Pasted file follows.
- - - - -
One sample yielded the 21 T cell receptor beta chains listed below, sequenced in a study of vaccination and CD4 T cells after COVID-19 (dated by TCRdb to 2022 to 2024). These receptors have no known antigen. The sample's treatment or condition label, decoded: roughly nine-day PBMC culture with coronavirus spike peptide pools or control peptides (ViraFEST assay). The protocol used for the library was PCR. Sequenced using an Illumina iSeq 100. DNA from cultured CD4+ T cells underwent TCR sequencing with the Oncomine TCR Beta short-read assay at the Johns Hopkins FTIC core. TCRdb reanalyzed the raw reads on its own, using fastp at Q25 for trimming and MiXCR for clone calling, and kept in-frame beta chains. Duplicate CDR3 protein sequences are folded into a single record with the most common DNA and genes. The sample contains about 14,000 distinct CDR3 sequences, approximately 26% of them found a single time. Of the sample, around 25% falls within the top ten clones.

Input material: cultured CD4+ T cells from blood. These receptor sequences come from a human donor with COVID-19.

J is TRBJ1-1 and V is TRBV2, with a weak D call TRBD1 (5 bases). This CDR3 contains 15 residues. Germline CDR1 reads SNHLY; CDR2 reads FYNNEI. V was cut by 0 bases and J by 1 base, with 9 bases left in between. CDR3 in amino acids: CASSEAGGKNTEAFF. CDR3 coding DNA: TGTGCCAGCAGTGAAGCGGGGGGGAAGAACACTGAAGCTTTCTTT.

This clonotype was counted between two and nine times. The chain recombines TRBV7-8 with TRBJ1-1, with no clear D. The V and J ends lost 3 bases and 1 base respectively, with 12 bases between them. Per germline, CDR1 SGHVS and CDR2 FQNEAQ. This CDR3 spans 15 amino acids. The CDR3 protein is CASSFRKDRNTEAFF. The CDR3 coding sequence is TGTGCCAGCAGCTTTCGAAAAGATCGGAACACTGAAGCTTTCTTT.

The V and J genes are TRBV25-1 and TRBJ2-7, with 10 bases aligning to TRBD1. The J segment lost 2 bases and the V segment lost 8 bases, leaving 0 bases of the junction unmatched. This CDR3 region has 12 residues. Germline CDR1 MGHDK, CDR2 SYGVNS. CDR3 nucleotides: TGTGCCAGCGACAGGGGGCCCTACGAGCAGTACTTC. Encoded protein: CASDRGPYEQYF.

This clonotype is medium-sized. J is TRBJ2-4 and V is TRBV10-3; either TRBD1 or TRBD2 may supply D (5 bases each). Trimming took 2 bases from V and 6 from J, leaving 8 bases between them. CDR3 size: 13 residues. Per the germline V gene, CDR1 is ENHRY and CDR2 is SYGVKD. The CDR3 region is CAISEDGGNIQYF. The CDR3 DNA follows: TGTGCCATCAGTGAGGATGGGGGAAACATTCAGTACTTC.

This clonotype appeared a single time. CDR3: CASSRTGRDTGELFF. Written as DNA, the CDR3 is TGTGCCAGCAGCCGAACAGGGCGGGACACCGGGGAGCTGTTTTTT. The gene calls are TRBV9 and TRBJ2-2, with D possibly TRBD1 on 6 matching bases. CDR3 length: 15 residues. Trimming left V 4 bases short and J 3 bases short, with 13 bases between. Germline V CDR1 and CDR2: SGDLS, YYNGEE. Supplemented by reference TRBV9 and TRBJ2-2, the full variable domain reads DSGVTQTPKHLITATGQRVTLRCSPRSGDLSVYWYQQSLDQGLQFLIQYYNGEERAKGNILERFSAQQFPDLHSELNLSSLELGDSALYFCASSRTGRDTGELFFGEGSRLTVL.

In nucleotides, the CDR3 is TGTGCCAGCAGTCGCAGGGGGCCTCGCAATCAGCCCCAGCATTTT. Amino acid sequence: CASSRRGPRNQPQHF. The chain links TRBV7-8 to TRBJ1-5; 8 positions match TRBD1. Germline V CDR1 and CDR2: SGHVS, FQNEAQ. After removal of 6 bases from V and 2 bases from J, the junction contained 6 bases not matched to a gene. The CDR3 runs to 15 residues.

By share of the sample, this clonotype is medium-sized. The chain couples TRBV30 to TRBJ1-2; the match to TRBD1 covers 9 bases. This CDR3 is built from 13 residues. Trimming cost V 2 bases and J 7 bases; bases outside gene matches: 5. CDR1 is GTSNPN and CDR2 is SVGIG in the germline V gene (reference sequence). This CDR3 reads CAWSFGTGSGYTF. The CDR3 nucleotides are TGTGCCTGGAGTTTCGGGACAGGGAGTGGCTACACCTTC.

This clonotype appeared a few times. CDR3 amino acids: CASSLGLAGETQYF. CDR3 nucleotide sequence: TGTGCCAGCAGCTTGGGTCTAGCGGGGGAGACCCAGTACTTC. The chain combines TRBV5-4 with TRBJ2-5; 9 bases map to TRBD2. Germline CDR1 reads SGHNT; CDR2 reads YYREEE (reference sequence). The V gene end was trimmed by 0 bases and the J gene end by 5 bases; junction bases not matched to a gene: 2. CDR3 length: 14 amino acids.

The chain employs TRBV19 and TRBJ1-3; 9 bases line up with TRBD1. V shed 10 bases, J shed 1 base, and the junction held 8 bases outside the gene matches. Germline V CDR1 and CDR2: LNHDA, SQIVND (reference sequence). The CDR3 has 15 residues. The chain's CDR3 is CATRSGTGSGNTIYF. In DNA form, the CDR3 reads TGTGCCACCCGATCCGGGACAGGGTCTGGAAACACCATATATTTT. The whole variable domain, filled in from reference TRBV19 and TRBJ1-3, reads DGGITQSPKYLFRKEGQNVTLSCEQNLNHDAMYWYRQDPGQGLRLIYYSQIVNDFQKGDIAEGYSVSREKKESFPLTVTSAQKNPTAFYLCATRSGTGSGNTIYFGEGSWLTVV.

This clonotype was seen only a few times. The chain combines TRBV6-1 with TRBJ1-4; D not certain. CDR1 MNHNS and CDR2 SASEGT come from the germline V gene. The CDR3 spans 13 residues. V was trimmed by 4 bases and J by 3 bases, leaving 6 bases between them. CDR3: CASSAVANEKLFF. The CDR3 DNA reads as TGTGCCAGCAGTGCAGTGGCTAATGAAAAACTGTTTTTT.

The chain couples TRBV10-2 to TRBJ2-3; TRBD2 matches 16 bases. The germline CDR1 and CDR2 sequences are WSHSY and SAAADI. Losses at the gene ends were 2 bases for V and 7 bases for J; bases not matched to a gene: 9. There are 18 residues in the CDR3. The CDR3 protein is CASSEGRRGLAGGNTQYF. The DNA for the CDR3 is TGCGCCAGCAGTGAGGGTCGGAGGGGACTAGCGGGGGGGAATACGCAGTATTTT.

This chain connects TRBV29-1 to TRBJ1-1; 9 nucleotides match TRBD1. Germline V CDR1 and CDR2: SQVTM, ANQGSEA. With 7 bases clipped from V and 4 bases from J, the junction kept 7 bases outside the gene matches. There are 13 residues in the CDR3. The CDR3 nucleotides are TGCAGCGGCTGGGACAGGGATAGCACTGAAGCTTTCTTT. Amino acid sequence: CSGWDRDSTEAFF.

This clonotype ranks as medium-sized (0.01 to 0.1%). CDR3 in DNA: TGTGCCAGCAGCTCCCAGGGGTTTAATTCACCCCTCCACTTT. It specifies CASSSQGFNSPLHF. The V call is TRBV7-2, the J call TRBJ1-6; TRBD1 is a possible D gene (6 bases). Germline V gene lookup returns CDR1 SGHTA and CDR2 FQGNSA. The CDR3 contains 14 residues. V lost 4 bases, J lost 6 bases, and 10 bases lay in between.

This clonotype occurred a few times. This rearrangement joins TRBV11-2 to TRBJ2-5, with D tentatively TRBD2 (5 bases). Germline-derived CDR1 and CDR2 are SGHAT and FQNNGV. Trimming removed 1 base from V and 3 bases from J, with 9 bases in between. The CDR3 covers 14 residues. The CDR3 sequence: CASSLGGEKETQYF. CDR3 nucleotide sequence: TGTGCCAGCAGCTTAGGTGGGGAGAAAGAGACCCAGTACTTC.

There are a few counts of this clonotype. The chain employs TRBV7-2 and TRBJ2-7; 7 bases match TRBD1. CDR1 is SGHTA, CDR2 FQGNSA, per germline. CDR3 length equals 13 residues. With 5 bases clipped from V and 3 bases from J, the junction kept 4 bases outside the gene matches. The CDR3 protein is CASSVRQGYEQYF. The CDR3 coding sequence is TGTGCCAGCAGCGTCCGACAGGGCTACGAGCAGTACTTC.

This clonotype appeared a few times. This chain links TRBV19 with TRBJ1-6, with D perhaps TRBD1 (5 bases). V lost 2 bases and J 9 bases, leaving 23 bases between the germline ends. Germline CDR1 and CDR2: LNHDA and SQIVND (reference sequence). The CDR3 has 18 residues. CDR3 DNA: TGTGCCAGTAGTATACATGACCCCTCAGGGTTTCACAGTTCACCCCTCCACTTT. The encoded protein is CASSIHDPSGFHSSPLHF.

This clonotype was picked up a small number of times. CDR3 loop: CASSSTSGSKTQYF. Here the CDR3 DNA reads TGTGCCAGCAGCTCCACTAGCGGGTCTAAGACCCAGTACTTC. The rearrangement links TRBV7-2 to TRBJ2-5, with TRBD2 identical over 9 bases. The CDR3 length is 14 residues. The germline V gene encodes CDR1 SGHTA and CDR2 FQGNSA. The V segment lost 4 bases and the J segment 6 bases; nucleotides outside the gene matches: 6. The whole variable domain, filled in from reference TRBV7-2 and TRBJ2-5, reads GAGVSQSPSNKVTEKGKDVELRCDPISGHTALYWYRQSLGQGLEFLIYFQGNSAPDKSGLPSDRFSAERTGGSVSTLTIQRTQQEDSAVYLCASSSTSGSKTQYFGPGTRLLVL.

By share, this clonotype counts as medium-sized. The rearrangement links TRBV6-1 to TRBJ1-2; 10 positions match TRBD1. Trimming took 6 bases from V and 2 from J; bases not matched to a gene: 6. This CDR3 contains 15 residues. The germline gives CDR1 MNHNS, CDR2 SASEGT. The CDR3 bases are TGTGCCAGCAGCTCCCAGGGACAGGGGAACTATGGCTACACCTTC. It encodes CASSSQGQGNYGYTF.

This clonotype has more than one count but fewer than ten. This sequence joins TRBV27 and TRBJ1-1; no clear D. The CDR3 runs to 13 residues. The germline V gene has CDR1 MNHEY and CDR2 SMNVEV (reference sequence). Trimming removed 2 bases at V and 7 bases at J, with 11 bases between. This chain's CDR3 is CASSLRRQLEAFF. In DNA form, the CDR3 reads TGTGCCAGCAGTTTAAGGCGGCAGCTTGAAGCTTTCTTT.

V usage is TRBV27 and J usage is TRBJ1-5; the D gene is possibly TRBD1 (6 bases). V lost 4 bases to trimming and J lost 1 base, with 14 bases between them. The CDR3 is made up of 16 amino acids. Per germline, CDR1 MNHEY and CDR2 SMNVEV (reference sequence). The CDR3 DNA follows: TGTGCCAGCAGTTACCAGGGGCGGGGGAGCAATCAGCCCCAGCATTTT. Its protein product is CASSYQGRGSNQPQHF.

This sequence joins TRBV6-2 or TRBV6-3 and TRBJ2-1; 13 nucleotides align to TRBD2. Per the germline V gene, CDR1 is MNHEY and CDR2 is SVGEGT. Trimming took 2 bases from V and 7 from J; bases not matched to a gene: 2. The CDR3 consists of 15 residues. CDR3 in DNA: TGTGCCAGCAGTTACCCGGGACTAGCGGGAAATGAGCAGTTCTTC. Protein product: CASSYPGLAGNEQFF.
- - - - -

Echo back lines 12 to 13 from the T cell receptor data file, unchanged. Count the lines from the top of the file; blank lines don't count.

This clonotype was seen only a few times. The chain combines TRBV6-1 with TRBJ1-4; D not certain. CDR1 MNHNS and CDR2 SASEGT come from the germline V gene. The CDR3 spans 13 residues. V was trimmed by 4 bases and J by 3 bases, leaving 6 bases between them. CDR3: CASSAVANEKLFF. The CDR3 DNA reads as TGTGCCAGCAGTGCAGTGGCTAATGAAAAACTGTTTTTT.

The chain couples TRBV10-2 to TRBJ2-3; TRBD2 matches 16 bases. The germline CDR1 and CDR2 sequences are WSHSY and SAAADI. Losses at the gene ends were 2 bases for V and 7 bases for J; bases not matched to a gene: 9. There are 18 residues in the CDR3. The CDR3 protein is CASSEGRRGLAGGNTQYF. The DNA for the CDR3 is TGCGCCAGCAGTGAGGGTCGGAGGGGACTAGCGGGGGGGAATACGCAGTATTTT.